Vehicle crashes are a major cause of injuries to the brain, back and shoulder. Much depends on the angle and speed of impact.
Unfortunately, along with standard equipment, the vehicle safety features that can save occupants from harm can also cause various types of chest injuries.
Types of chest injuries
The violent impact of a car crash, even a minor collision, can cause chest injuries that include muscle strain, bruised or fractured ribs or serious internal damage to the heart or lungs. Initially, a chest injury might not cause much pain. Those with asthma, however, may notice immediate shortness of breath. Others might experience headaches or dizziness. Soreness is also a common symptom of a chest injury.
How chest injuries happen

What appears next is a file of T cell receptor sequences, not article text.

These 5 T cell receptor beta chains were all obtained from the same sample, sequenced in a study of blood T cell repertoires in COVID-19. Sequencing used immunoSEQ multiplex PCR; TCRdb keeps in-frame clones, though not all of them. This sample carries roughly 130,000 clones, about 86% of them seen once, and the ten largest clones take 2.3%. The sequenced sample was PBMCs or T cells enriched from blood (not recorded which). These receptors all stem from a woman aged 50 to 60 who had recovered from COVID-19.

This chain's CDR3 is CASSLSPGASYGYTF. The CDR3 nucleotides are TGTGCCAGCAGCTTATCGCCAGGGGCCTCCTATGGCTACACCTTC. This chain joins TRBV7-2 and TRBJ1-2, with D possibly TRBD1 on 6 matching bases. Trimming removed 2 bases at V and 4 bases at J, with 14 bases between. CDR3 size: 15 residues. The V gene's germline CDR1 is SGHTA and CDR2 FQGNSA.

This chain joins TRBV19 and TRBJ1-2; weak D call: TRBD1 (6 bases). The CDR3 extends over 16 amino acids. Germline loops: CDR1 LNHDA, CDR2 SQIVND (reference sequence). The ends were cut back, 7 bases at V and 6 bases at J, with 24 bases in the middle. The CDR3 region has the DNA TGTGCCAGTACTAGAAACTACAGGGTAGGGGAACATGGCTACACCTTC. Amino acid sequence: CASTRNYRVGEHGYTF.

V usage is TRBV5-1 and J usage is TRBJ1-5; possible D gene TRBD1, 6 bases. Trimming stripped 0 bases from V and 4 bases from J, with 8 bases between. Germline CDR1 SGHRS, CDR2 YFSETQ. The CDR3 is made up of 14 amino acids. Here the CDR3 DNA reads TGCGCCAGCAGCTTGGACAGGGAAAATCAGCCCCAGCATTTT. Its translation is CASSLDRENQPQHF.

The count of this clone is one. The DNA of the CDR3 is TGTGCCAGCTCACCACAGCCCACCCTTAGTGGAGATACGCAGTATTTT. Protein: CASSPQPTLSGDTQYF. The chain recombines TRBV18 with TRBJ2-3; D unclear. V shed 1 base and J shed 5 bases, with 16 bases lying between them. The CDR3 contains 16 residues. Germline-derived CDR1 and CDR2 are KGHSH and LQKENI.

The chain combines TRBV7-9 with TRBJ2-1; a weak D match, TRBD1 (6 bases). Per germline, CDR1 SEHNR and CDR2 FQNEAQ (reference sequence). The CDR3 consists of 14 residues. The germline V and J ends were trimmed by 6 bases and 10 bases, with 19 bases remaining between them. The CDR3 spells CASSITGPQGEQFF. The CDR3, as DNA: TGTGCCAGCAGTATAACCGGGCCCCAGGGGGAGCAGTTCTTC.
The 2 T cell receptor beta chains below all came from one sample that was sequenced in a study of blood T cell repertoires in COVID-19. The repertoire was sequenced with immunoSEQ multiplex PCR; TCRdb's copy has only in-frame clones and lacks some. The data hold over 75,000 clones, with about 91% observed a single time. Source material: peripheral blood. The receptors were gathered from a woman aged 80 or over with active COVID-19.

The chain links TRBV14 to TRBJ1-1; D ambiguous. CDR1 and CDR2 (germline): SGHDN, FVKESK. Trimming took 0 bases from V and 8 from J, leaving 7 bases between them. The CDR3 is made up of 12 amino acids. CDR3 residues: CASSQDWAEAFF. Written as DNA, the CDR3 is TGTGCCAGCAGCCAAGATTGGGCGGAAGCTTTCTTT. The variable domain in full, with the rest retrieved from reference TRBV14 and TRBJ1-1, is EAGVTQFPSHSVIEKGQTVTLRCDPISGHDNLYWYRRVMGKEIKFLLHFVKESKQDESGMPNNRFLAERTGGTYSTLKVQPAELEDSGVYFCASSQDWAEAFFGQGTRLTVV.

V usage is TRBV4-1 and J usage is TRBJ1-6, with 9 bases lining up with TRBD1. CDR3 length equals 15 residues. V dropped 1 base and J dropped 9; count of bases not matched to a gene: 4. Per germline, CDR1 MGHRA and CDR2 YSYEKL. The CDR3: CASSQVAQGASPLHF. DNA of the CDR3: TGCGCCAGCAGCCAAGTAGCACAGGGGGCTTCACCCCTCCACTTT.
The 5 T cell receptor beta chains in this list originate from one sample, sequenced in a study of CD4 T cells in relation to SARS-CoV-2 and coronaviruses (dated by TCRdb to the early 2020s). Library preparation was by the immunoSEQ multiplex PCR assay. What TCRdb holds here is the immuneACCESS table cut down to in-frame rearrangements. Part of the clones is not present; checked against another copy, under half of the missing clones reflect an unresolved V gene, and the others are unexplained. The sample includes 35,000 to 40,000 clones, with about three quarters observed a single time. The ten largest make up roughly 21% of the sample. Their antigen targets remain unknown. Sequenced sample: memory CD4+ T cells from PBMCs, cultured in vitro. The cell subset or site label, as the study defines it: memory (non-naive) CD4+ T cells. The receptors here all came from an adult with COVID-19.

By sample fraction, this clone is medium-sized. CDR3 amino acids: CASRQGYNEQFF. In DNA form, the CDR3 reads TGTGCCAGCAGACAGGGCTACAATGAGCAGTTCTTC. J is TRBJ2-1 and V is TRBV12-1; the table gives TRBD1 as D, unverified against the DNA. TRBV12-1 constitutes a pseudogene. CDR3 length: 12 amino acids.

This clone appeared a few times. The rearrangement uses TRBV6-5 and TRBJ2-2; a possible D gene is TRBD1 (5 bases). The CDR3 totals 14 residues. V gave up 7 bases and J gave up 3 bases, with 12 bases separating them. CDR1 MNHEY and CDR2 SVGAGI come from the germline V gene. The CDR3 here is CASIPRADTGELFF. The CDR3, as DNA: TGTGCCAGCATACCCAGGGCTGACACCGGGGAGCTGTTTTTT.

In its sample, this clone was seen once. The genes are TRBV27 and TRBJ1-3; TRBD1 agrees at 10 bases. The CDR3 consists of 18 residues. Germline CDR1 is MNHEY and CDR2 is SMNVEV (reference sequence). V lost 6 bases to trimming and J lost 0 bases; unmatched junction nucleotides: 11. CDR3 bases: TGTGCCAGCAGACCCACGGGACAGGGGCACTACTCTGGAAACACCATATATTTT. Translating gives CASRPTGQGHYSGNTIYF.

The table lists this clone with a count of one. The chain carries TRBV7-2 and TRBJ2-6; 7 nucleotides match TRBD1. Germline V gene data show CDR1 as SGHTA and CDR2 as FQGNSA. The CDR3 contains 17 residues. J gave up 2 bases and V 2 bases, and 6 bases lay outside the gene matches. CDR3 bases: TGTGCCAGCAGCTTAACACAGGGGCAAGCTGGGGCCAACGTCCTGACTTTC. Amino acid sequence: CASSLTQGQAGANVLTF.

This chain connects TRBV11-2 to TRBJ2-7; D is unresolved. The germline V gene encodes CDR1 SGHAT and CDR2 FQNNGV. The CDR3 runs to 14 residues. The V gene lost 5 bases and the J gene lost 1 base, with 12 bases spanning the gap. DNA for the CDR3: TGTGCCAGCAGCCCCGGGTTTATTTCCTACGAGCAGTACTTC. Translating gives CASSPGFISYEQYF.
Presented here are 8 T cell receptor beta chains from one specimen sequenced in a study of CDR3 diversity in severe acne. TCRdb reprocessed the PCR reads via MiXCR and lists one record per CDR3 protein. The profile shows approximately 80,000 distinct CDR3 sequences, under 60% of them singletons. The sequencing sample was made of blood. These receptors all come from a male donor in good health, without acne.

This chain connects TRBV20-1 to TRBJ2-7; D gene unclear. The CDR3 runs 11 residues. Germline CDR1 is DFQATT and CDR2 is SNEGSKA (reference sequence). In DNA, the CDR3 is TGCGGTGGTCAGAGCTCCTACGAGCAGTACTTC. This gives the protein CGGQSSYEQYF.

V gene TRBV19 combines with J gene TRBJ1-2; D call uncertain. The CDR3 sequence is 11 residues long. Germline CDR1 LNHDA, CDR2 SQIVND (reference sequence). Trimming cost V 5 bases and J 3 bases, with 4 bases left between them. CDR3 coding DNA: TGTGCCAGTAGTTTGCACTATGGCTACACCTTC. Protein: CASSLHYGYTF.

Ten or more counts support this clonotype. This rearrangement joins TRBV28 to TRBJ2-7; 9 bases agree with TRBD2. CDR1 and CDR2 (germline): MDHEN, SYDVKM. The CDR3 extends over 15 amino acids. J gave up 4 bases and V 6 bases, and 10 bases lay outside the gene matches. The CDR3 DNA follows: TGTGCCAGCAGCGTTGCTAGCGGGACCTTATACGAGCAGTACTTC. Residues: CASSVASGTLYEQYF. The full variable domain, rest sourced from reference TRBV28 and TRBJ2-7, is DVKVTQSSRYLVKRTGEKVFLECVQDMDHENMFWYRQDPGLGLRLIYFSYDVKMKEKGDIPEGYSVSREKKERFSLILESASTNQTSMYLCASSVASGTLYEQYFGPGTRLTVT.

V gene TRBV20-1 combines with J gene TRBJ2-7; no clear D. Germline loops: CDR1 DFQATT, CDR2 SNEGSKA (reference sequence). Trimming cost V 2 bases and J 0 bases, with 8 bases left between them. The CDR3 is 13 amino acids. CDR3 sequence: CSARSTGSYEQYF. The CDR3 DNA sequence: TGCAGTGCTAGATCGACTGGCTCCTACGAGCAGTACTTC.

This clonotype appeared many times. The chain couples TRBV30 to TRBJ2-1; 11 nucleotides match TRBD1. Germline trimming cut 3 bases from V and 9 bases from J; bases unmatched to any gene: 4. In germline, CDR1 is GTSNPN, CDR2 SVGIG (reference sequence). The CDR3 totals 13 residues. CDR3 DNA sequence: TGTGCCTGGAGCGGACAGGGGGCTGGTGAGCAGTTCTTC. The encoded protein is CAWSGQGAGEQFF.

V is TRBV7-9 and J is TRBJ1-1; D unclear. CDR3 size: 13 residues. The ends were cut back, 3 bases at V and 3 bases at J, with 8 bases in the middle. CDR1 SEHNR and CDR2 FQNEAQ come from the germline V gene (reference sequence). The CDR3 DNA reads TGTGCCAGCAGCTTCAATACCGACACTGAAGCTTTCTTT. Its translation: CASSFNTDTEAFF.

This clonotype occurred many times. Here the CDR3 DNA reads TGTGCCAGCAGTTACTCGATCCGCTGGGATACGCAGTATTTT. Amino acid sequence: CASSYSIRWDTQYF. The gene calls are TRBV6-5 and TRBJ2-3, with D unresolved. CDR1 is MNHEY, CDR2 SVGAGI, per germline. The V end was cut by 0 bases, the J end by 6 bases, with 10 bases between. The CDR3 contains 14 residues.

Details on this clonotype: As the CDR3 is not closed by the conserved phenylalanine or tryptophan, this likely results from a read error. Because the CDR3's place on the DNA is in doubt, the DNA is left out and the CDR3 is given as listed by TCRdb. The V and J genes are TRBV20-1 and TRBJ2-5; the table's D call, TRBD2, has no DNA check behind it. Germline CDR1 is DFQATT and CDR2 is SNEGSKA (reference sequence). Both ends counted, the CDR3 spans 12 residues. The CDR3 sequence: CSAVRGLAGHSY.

Although the victim of a vehicle accident might be wearing a seat belt, the seat belt can lock up during impact, which can bruise the chest, ribs and shoulder. If the airbag deploys, the force of that action can cause chest pain. Also, depending on the force of the crash, the driver can sustain fractured ribs, contusions or a bruised sternum upon striking the steering wheel.
Chest injuries can produce life-threatening issues. Since internal injuries could exist, it is essential to seek prompt medical care following a vehicle crash of any kind. Keep in mind that the injured victim can file a claim for insurance compensation. An advocate can negotiate a fair settlement sufficient to cover current and future medical expenses, lost wages and more. While symptoms may seem mild following a vehicle crash, no one should not take a chest injury lightly.